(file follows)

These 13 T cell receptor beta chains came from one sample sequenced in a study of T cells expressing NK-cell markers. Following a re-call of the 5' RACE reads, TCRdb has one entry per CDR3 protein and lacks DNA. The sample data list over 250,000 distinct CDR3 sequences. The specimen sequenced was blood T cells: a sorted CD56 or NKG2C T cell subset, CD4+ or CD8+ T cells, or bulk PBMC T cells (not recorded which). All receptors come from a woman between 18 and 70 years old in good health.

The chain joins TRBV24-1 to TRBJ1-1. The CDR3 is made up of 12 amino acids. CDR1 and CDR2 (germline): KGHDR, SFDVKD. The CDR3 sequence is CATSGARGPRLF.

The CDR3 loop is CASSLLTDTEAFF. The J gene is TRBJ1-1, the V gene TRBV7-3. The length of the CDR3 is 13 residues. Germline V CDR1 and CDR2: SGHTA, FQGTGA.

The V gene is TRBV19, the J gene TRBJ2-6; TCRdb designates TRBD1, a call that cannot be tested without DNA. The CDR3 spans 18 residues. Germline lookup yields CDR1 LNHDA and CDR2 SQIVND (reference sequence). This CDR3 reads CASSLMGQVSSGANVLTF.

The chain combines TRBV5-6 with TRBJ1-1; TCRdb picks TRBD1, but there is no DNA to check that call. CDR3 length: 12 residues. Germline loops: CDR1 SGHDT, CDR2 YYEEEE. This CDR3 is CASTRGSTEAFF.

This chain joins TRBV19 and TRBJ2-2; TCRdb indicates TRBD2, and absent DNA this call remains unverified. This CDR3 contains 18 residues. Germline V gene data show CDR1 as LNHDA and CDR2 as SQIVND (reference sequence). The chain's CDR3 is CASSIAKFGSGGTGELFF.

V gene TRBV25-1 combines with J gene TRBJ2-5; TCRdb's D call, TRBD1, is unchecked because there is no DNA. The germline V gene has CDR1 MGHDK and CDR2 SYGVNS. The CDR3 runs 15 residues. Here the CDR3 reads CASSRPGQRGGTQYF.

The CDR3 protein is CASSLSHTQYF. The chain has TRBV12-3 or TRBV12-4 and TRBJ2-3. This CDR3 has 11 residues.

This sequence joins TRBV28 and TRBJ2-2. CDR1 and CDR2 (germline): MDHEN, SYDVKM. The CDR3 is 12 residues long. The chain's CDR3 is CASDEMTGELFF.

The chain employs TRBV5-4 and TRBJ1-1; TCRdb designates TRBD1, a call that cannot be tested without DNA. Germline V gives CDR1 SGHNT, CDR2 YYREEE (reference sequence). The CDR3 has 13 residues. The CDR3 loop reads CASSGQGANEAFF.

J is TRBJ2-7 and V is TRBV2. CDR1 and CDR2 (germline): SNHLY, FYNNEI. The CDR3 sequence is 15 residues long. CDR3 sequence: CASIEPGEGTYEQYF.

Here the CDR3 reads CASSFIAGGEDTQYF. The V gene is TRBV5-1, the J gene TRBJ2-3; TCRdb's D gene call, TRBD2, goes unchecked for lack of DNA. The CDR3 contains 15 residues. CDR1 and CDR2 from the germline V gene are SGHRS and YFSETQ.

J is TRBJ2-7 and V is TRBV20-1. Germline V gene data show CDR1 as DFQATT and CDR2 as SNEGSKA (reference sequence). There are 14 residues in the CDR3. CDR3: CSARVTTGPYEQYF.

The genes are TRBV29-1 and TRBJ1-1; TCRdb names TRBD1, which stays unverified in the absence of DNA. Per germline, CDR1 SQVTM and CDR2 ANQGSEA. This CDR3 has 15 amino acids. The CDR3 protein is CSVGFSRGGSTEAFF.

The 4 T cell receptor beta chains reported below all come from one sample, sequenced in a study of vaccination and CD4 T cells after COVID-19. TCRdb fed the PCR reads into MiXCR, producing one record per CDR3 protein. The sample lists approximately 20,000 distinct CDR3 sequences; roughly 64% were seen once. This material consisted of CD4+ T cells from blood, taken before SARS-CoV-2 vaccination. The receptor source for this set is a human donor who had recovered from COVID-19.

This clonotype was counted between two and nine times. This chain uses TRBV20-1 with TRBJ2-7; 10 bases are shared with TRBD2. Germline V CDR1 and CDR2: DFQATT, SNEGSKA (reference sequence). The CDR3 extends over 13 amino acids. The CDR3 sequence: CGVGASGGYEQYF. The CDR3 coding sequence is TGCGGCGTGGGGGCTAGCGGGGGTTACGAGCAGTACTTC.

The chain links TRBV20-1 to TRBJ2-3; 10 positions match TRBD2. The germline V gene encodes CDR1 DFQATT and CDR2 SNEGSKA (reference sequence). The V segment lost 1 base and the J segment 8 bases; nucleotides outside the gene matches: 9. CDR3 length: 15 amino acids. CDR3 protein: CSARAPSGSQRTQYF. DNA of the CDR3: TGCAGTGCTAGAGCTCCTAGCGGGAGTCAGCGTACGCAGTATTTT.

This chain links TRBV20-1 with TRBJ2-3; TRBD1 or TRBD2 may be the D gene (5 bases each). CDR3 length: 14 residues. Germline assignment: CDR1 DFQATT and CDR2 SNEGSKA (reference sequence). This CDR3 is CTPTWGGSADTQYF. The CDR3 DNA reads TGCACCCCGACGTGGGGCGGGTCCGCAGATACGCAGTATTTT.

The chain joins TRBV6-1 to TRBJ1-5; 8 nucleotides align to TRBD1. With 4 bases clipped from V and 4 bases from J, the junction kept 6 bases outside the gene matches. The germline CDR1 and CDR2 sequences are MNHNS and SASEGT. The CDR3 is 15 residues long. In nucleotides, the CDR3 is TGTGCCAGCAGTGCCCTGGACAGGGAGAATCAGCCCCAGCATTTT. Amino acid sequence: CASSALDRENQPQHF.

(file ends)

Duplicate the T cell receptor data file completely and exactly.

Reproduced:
These 13 T cell receptor beta chains came from one sample sequenced in a study of T cells expressing NK-cell markers. Following a re-call of the 5' RACE reads, TCRdb has one entry per CDR3 protein and lacks DNA. The sample data list over 250,000 distinct CDR3 sequences. The specimen sequenced was blood T cells: a sorted CD56 or NKG2C T cell subset, CD4+ or CD8+ T cells, or bulk PBMC T cells (not recorded which). All receptors come from a woman between 18 and 70 years old in good health.

The chain joins TRBV24-1 to TRBJ1-1. The CDR3 is made up of 12 amino acids. CDR1 and CDR2 (germline): KGHDR, SFDVKD. The CDR3 sequence is CATSGARGPRLF.

The CDR3 loop is CASSLLTDTEAFF. The J gene is TRBJ1-1, the V gene TRBV7-3. The length of the CDR3 is 13 residues. Germline V CDR1 and CDR2: SGHTA, FQGTGA.

The V gene is TRBV19, the J gene TRBJ2-6; TCRdb designates TRBD1, a call that cannot be tested without DNA. The CDR3 spans 18 residues. Germline lookup yields CDR1 LNHDA and CDR2 SQIVND (reference sequence). This CDR3 reads CASSLMGQVSSGANVLTF.

The chain combines TRBV5-6 with TRBJ1-1; TCRdb picks TRBD1, but there is no DNA to check that call. CDR3 length: 12 residues. Germline loops: CDR1 SGHDT, CDR2 YYEEEE. This CDR3 is CASTRGSTEAFF.

This chain joins TRBV19 and TRBJ2-2; TCRdb indicates TRBD2, and absent DNA this call remains unverified. This CDR3 contains 18 residues. Germline V gene data show CDR1 as LNHDA and CDR2 as SQIVND (reference sequence). The chain's CDR3 is CASSIAKFGSGGTGELFF.

V gene TRBV25-1 combines with J gene TRBJ2-5; TCRdb's D call, TRBD1, is unchecked because there is no DNA. The germline V gene has CDR1 MGHDK and CDR2 SYGVNS. The CDR3 runs 15 residues. Here the CDR3 reads CASSRPGQRGGTQYF.

The CDR3 protein is CASSLSHTQYF. The chain has TRBV12-3 or TRBV12-4 and TRBJ2-3. This CDR3 has 11 residues.

This sequence joins TRBV28 and TRBJ2-2. CDR1 and CDR2 (germline): MDHEN, SYDVKM. The CDR3 is 12 residues long. The chain's CDR3 is CASDEMTGELFF.

The chain employs TRBV5-4 and TRBJ1-1; TCRdb designates TRBD1, a call that cannot be tested without DNA. Germline V gives CDR1 SGHNT, CDR2 YYREEE (reference sequence). The CDR3 has 13 residues. The CDR3 loop reads CASSGQGANEAFF.

J is TRBJ2-7 and V is TRBV2. CDR1 and CDR2 (germline): SNHLY, FYNNEI. The CDR3 sequence is 15 residues long. CDR3 sequence: CASIEPGEGTYEQYF.

Here the CDR3 reads CASSFIAGGEDTQYF. The V gene is TRBV5-1, the J gene TRBJ2-3; TCRdb's D gene call, TRBD2, goes unchecked for lack of DNA. The CDR3 contains 15 residues. CDR1 and CDR2 from the germline V gene are SGHRS and YFSETQ.

J is TRBJ2-7 and V is TRBV20-1. Germline V gene data show CDR1 as DFQATT and CDR2 as SNEGSKA (reference sequence). There are 14 residues in the CDR3. CDR3: CSARVTTGPYEQYF.

The genes are TRBV29-1 and TRBJ1-1; TCRdb names TRBD1, which stays unverified in the absence of DNA. Per germline, CDR1 SQVTM and CDR2 ANQGSEA. This CDR3 has 15 amino acids. The CDR3 protein is CSVGFSRGGSTEAFF.

The 4 T cell receptor beta chains reported below all come from one sample, sequenced in a study of vaccination and CD4 T cells after COVID-19. TCRdb fed the PCR reads into MiXCR, producing one record per CDR3 protein. The sample lists approximately 20,000 distinct CDR3 sequences; roughly 64% were seen once. This material consisted of CD4+ T cells from blood, taken before SARS-CoV-2 vaccination. The receptor source for this set is a human donor who had recovered from COVID-19.

This clonotype was counted between two and nine times. This chain uses TRBV20-1 with TRBJ2-7; 10 bases are shared with TRBD2. Germline V CDR1 and CDR2: DFQATT, SNEGSKA (reference sequence). The CDR3 extends over 13 amino acids. The CDR3 sequence: CGVGASGGYEQYF. The CDR3 coding sequence is TGCGGCGTGGGGGCTAGCGGGGGTTACGAGCAGTACTTC.

The chain links TRBV20-1 to TRBJ2-3; 10 positions match TRBD2. The germline V gene encodes CDR1 DFQATT and CDR2 SNEGSKA (reference sequence). The V segment lost 1 base and the J segment 8 bases; nucleotides outside the gene matches: 9. CDR3 length: 15 amino acids. CDR3 protein: CSARAPSGSQRTQYF. DNA of the CDR3: TGCAGTGCTAGAGCTCCTAGCGGGAGTCAGCGTACGCAGTATTTT.

This chain links TRBV20-1 with TRBJ2-3; TRBD1 or TRBD2 may be the D gene (5 bases each). CDR3 length: 14 residues. Germline assignment: CDR1 DFQATT and CDR2 SNEGSKA (reference sequence). This CDR3 is CTPTWGGSADTQYF. The CDR3 DNA reads TGCACCCCGACGTGGGGCGGGTCCGCAGATACGCAGTATTTT.

The chain joins TRBV6-1 to TRBJ1-5; 8 nucleotides align to TRBD1. With 4 bases clipped from V and 4 bases from J, the junction kept 6 bases outside the gene matches. The germline CDR1 and CDR2 sequences are MNHNS and SASEGT. The CDR3 is 15 residues long. In nucleotides, the CDR3 is TGTGCCAGCAGTGCCCTGGACAGGGAGAATCAGCCCCAGCATTTT. Amino acid sequence: CASSALDRENQPQHF.